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Dividing up the family farm

Dividing up some assets is a simple matter of math. However, other assets seem to pose as big a problem as the baby in the legend of King Solomon. Family farms, like that baby, are often beloved and hard to divide.

For those who have invested years of labor in a family farm or similar land-based business, the question of how to convey it can seem like a matter of intense emotion rather than ratios and residuals. But with creative estate planning, inheritance doesn’t have to be a matter of picking one heir over others or winding down a business you’d rather leave intact.

You may want to consider a variety of strategies, but the bottom line is that an imperfect plan is vastly superior to no plan at all. Taking a “wait and see” approach means that any unexpected twist could result in an outcome that neither you nor your heirs would prefer. Even if your plan isn’t ideal, you can review it and change it as you find something better. In the meantime, don’t leave the future of your farm to chance. Your estate plan must be comprehensive and exist in writing, not just in your mind. It must also take a form that can withstand legal scrutiny.

Avoid the trap of imagining that siblings who get along will be able to decide how to divide your property after your death. None of your heirs will be in a position to serve as an impartial judge, and even if they don’t end up disputing how to divide the property, you’ll have left them with a huge administrative burden (and potential tax) at a time when they’re grieving and dealing with the rest. of his heritage. You certainly need to involve them in your plans, but the ultimate responsibility is yours.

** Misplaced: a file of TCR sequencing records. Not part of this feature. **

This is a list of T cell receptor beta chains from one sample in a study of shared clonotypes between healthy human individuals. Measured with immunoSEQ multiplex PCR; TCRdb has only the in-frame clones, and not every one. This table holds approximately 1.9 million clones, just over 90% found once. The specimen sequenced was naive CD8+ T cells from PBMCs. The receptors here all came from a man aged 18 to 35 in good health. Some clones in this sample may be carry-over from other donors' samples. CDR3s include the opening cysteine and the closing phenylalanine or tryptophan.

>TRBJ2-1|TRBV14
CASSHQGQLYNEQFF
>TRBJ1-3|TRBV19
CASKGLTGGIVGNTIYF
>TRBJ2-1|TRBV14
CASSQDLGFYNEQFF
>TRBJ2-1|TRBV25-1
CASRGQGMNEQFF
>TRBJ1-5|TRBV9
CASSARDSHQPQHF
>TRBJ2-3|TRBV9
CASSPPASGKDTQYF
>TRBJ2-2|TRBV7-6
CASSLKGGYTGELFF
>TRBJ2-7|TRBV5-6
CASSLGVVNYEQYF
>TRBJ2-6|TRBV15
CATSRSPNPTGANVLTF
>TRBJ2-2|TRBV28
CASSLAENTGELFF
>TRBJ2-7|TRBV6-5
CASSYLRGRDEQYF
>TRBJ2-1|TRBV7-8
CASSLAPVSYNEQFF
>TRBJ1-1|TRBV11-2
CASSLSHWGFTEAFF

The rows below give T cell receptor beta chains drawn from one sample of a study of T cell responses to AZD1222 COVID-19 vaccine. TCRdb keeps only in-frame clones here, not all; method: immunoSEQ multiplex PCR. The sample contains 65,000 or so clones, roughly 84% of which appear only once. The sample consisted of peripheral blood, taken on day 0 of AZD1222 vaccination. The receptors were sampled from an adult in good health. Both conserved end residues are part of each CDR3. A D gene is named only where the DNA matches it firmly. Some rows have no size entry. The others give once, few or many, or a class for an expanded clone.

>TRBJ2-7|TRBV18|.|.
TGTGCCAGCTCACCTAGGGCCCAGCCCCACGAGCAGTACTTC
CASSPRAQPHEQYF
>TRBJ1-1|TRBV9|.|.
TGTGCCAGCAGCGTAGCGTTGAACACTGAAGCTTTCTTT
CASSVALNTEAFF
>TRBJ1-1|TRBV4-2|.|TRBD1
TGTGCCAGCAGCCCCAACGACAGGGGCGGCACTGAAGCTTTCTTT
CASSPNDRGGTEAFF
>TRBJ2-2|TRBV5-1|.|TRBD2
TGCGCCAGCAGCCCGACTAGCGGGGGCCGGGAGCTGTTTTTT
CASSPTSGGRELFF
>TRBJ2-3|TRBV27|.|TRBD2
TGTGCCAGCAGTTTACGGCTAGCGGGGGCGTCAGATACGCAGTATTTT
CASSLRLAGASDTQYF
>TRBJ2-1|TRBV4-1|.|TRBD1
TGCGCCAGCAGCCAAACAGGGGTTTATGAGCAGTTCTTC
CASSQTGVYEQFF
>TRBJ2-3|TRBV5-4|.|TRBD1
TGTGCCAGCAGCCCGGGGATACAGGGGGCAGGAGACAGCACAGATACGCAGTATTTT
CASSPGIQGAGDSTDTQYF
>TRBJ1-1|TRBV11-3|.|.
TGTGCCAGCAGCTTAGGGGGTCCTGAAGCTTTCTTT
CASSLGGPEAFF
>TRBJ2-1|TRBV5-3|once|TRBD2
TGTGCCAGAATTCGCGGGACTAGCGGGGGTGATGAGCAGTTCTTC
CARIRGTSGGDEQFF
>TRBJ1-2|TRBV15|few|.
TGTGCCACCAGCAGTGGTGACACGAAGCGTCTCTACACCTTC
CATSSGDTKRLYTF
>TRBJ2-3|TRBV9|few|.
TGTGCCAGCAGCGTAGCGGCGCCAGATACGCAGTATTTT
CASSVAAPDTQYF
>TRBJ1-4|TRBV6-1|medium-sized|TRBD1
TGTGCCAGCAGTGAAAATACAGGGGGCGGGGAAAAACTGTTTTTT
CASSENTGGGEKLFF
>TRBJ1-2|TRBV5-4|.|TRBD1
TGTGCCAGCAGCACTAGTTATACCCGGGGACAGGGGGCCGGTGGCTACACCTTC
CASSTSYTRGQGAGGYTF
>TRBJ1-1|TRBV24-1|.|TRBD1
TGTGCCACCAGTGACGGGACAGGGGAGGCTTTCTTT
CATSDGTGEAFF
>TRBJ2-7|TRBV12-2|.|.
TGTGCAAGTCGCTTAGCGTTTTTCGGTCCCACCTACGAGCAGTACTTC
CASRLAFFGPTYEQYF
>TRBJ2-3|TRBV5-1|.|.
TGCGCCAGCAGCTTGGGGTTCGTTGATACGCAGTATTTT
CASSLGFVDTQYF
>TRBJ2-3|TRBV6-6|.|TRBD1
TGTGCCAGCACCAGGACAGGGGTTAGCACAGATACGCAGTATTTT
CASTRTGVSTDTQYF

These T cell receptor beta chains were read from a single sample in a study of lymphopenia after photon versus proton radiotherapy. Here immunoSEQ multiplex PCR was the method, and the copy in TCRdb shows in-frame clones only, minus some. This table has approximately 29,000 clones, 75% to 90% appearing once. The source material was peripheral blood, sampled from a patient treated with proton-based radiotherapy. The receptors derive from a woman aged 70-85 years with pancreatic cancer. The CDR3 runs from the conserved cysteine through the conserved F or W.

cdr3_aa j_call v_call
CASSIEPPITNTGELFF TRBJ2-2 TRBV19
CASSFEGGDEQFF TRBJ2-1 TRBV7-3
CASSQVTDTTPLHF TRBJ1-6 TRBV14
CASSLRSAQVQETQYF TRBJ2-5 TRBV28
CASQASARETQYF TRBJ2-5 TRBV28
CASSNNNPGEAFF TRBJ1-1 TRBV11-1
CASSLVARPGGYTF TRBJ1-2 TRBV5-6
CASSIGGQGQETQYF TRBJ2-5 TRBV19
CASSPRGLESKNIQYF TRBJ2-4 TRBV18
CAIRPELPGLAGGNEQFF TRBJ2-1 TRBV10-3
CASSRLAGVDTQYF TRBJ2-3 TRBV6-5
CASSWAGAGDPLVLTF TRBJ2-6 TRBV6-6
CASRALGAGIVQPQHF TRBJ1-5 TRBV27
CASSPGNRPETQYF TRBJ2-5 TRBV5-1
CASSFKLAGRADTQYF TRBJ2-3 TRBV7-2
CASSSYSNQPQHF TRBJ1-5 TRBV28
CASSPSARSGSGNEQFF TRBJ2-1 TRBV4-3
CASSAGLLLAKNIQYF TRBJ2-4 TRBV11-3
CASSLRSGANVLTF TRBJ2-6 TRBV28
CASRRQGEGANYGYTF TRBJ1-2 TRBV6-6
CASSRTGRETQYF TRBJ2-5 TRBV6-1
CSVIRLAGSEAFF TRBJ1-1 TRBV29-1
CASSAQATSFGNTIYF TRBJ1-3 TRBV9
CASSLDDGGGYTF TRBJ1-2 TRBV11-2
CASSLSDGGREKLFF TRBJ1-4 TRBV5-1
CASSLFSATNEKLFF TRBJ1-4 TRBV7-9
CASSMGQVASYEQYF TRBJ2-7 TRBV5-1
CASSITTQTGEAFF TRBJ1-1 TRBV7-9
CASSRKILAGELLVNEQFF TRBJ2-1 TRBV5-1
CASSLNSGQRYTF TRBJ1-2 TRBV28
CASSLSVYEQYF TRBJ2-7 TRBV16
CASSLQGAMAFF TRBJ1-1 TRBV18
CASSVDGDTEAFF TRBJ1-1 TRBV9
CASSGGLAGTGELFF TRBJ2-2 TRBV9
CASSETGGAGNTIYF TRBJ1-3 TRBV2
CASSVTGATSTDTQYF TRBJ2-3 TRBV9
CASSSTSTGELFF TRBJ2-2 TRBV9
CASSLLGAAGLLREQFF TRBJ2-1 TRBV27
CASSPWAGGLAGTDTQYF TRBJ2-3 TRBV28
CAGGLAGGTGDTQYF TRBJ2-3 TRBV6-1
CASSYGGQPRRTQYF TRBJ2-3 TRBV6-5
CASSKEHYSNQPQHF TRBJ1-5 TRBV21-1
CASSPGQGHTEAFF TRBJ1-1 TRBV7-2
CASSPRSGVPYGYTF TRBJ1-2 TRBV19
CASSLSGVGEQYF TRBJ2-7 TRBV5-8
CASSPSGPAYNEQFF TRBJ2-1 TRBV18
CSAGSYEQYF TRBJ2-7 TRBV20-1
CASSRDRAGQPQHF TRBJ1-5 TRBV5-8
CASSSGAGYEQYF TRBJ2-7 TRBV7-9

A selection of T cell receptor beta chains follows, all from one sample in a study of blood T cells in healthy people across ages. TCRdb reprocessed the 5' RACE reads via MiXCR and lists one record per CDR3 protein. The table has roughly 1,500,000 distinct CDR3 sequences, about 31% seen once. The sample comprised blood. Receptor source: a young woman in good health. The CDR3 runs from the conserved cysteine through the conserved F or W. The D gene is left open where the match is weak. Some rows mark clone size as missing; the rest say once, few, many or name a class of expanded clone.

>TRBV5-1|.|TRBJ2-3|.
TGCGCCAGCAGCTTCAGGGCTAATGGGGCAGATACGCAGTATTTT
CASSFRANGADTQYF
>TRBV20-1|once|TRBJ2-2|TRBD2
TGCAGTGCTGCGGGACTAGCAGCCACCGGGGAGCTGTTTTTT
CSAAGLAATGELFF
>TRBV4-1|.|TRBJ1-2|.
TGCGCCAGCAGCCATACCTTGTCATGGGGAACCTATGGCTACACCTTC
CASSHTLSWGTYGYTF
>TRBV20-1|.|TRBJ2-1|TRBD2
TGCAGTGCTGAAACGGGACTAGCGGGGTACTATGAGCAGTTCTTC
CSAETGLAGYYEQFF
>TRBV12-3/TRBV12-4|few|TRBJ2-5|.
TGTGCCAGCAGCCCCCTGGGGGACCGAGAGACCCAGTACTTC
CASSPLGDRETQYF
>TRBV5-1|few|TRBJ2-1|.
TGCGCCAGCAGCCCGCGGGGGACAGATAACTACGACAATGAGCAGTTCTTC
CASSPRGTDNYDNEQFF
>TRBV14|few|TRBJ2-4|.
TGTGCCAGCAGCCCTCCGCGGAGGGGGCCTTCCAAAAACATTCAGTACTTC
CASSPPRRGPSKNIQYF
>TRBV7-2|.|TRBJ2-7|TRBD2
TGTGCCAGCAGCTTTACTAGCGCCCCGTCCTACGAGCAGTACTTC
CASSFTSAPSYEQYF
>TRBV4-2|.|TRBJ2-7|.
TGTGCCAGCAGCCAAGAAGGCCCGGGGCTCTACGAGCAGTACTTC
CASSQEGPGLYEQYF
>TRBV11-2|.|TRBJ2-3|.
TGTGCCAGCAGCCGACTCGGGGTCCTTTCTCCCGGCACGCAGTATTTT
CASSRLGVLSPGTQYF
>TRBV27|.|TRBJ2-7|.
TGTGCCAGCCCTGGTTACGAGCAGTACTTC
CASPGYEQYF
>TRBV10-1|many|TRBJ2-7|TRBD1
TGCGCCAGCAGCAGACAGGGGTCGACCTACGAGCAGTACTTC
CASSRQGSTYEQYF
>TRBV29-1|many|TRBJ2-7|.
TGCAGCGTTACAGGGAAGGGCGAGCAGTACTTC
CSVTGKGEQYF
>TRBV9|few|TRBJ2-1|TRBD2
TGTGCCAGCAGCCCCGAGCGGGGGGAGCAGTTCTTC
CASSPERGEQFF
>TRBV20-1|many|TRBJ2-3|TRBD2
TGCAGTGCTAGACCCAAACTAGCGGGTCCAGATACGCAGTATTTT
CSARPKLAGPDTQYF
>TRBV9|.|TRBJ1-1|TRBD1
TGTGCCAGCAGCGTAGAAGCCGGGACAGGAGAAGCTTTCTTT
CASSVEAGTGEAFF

The solution that is best for you will depend on the variables at play, including the number of heirs you wish to include and the nature of the property you wish to pass on. Your heirs may have different levels of skill or interest that will dictate different roles in passing on a business. They may have had different levels of involvement in the past that also reflect these skills and interests. As with other estate planning concerns, it makes sense to differentiate between fairness and equality when dividing up the estate.

The most important decision will be whether to liquidate the farm and divide the proceeds among your heirs, or to transfer the operating farm, including the ownership, management and labor components of the business. The former raises its own estate planning issues, but is comparatively simple. For many, however, it is likely to be the most emotionally harrowing choice. Also, if one of her heirs has already invested a lot of time or effort working on the property, he or she may believe that selling the farm just to simplify the division process is ultimately unfair.

If you divide the estate equally without liquidating it, more questions arise, especially if you have multiple heirs. Will the child or children who work on the farm have to pay rent to siblings who have other careers? If the boy who works on the farm is outnumbered by siblings who don’t, could the majority outnumber him in important decisions about the future of the farm? If you prefer to give the entire estate to one child and give assets of equal value to others, how will “equal value” be determined? If you plan to break up a business or commercial interest that needs active management, consider the time and energy required to maintain the value of the entity; An interest in the farm is certainly valuable, but its value will be maintained through hard work, while liquid assets come with fewer strings attached.